We live in a world of nanosecond attention spans. One of the reasons why publications like USA Today came into being is because they wrote pithy, front page blurbs, used a lot of colorful graphs and visuals, and limited their story length to a few hundred words.

 As social media emerged, as marketers, we talked a lot about bite-sized or snack-sized pieces of content because the audience didn’t seem to have the tolerance for long-form information anymore. All of that makes the latest study from Orbit Media so interesting.

This is an annual survey with about 1,000 respondents who are all creating content for a business blog or website. Every year, data is gathered around the concepts of readership, interaction, content collaboration, and challenges and overall effectiveness.

The findings seem to defy the bite-sized content assumptions and suggest that people are actually experiencing better results when they write longer pieces based on data in keyword searches and other analytics.

Two of the most significant themes in this 2019 data show that:

 Bloggers who adopt the “more is better” attitude are getting better results. The respondents who are reporting the most engagement and ROI for their efforts are: 

Writing pieces that are 2,000+ words

Including several images per article or post (in some cases, over 10 per piece)

Crafting multiple headlines and testing them against the keywords and analytics before hitting the publish button

The 2018 study hinted that short, punchy content wasn’t delivering as well as expected, and marketers clearly took note and made some adjustments. 

Consistency matters. Bloggers who publish more often report stronger results. But there is a point of diminishing returns. The most common publishing frequency among the respondents was once a week. Those who publish multiple times a week or daily showed the highest level of engagement.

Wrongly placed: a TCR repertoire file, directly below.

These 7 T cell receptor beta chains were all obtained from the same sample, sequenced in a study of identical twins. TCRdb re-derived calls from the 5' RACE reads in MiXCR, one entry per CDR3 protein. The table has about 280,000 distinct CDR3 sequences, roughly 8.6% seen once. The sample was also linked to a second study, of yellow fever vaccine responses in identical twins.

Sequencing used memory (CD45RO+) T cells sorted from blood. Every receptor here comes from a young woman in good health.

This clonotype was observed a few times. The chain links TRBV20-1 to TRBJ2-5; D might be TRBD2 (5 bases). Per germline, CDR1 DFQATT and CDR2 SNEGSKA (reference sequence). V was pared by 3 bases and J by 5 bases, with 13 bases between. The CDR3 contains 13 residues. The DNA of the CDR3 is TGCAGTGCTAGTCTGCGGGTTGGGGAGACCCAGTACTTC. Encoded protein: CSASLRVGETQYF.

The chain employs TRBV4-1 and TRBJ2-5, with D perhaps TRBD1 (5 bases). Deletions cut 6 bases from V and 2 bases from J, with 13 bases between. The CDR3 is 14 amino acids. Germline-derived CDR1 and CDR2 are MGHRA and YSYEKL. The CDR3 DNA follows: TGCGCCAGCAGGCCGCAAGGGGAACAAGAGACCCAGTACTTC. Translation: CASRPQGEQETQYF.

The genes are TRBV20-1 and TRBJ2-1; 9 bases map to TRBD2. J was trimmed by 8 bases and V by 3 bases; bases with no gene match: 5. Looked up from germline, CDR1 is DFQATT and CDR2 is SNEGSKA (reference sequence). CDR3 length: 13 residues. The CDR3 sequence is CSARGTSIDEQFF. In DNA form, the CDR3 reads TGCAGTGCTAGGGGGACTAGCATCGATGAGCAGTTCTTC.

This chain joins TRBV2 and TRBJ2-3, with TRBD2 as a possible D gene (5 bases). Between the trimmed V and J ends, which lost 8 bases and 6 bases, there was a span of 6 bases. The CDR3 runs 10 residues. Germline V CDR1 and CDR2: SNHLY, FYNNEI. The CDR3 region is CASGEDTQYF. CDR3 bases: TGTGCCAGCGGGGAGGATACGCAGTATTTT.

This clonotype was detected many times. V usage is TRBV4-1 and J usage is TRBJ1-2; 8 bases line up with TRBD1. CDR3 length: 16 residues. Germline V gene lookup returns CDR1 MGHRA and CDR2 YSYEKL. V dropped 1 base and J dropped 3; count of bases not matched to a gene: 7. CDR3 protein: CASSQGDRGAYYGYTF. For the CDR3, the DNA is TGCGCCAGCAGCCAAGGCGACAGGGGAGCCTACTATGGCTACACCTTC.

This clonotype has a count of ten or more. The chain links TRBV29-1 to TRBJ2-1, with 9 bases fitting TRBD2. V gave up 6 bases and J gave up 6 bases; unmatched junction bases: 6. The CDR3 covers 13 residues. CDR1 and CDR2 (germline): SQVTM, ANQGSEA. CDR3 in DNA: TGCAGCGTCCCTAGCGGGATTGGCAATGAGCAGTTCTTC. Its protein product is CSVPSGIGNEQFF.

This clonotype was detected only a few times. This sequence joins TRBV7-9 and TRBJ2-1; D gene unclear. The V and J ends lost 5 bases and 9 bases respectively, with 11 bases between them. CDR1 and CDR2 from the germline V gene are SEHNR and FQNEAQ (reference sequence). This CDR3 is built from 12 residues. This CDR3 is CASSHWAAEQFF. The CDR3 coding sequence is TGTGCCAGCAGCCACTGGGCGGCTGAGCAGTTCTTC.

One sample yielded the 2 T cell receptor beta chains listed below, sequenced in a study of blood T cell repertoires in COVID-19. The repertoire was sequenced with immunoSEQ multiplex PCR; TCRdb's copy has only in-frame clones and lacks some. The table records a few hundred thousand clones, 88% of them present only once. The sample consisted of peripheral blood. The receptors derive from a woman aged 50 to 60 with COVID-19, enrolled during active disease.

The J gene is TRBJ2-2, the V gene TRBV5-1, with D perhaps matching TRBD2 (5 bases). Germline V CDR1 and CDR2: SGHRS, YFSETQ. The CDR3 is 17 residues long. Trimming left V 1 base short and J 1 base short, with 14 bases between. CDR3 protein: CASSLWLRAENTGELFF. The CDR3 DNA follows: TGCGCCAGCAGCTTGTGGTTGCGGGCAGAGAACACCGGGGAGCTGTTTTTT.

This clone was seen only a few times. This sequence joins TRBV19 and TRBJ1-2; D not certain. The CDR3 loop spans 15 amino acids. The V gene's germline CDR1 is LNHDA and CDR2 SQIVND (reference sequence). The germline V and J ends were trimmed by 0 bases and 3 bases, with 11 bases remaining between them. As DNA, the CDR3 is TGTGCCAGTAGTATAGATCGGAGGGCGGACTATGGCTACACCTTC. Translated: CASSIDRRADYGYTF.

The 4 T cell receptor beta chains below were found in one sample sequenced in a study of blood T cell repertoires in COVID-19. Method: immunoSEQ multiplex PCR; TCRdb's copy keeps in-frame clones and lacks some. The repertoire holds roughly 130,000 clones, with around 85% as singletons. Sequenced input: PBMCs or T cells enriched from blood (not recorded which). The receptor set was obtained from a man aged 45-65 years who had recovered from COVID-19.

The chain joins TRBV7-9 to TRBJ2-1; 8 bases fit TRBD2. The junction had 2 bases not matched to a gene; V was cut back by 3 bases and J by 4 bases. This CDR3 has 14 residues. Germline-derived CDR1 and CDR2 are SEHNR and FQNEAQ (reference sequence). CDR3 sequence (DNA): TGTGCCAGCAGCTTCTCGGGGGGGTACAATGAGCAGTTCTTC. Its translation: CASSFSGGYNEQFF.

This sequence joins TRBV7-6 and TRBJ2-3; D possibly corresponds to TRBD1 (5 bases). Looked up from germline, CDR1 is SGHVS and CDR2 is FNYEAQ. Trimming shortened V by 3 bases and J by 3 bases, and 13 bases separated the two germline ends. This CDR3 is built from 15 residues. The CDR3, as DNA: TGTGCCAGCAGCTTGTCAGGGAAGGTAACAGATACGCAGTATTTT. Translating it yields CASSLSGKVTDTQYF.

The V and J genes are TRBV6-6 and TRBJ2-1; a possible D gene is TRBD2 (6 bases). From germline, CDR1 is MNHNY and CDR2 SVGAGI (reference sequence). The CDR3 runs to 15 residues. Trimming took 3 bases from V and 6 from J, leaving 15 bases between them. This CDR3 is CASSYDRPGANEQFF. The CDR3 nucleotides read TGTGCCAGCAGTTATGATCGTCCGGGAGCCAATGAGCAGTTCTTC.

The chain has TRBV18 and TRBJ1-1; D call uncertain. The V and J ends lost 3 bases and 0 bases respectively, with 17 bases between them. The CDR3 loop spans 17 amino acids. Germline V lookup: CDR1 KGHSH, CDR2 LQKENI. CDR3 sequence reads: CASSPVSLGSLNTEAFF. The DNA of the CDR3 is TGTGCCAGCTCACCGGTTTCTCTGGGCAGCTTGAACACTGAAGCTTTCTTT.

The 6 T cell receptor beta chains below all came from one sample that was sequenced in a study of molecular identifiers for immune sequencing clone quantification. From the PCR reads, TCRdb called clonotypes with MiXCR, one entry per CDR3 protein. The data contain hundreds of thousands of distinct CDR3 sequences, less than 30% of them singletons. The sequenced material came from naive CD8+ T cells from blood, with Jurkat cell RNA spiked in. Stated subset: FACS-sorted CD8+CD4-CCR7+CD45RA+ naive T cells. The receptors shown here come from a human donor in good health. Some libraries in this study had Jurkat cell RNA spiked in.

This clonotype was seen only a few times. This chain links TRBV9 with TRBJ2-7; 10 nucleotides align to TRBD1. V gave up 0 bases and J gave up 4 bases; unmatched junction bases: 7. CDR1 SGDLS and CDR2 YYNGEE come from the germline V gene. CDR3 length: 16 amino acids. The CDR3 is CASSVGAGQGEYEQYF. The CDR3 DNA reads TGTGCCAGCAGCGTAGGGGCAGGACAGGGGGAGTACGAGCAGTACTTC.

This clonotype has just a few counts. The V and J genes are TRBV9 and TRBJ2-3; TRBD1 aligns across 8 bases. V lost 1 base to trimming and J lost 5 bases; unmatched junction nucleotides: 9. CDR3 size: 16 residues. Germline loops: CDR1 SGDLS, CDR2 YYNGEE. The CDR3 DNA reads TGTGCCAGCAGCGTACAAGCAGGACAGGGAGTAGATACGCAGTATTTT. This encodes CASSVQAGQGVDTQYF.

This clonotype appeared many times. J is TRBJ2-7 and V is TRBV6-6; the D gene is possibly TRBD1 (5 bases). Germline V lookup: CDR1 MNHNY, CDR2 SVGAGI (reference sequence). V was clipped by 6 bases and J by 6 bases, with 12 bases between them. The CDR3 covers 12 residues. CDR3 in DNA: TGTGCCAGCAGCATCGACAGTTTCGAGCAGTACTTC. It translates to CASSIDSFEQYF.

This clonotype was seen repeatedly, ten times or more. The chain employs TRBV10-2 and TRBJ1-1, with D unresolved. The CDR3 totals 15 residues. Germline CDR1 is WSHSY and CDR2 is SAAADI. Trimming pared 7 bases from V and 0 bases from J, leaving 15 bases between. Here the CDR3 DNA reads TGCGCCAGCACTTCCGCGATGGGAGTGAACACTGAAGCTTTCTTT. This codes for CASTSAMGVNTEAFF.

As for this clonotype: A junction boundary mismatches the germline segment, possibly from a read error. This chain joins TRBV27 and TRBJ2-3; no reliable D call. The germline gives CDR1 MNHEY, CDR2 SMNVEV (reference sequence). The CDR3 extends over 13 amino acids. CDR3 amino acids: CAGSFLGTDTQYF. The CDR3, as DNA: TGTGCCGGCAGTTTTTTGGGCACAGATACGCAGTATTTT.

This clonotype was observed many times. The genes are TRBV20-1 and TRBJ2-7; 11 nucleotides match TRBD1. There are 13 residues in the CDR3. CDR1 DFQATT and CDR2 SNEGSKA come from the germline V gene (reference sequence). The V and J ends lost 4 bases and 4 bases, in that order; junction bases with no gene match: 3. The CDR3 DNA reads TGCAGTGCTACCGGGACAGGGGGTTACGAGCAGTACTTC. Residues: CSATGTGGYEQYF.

There is a direct correlation between the shift to meatier, longer content, and the publishing frequency. Thirty-eight percent of the respondents who said they spend more than six hours per article reported strong results. In 2014, the average blog post was written in just over two hours. Now, the average is almost four hours. 

The research also shows that the content creators who are using data to define and shape what they write are getting better results. The marketers most likely to report success have: 

Researched keywords and selected topics based on that data

Collaborated with others internally to develop the content

Use the insights from their analytics to guide future articles and topics

What are the takeaways for us?

Don’t dumb down our content to fit the snack-sized assumptions. Not only does this research support that theory, but Google has made it very clear that it prefers meatier content as well. Studies show that longer content produces higher search rankings and dominates page one of the search rankings.

Google has been clear that their algorithm prefers content-rich sites. It looks like Google also is drawn to articles of 2,000+ words.

Create a rhythm and stick to it. The good news is you don’t need to publish something new every day. But once a month isn’t going to cut it. Educational and helpful content creation needs to be a priority if you are counting on prospects finding you through search and coming back for more once they’ve found you. 

As you think about your 2020 marketing plan, hopefully, these insights will help you define your content strategy.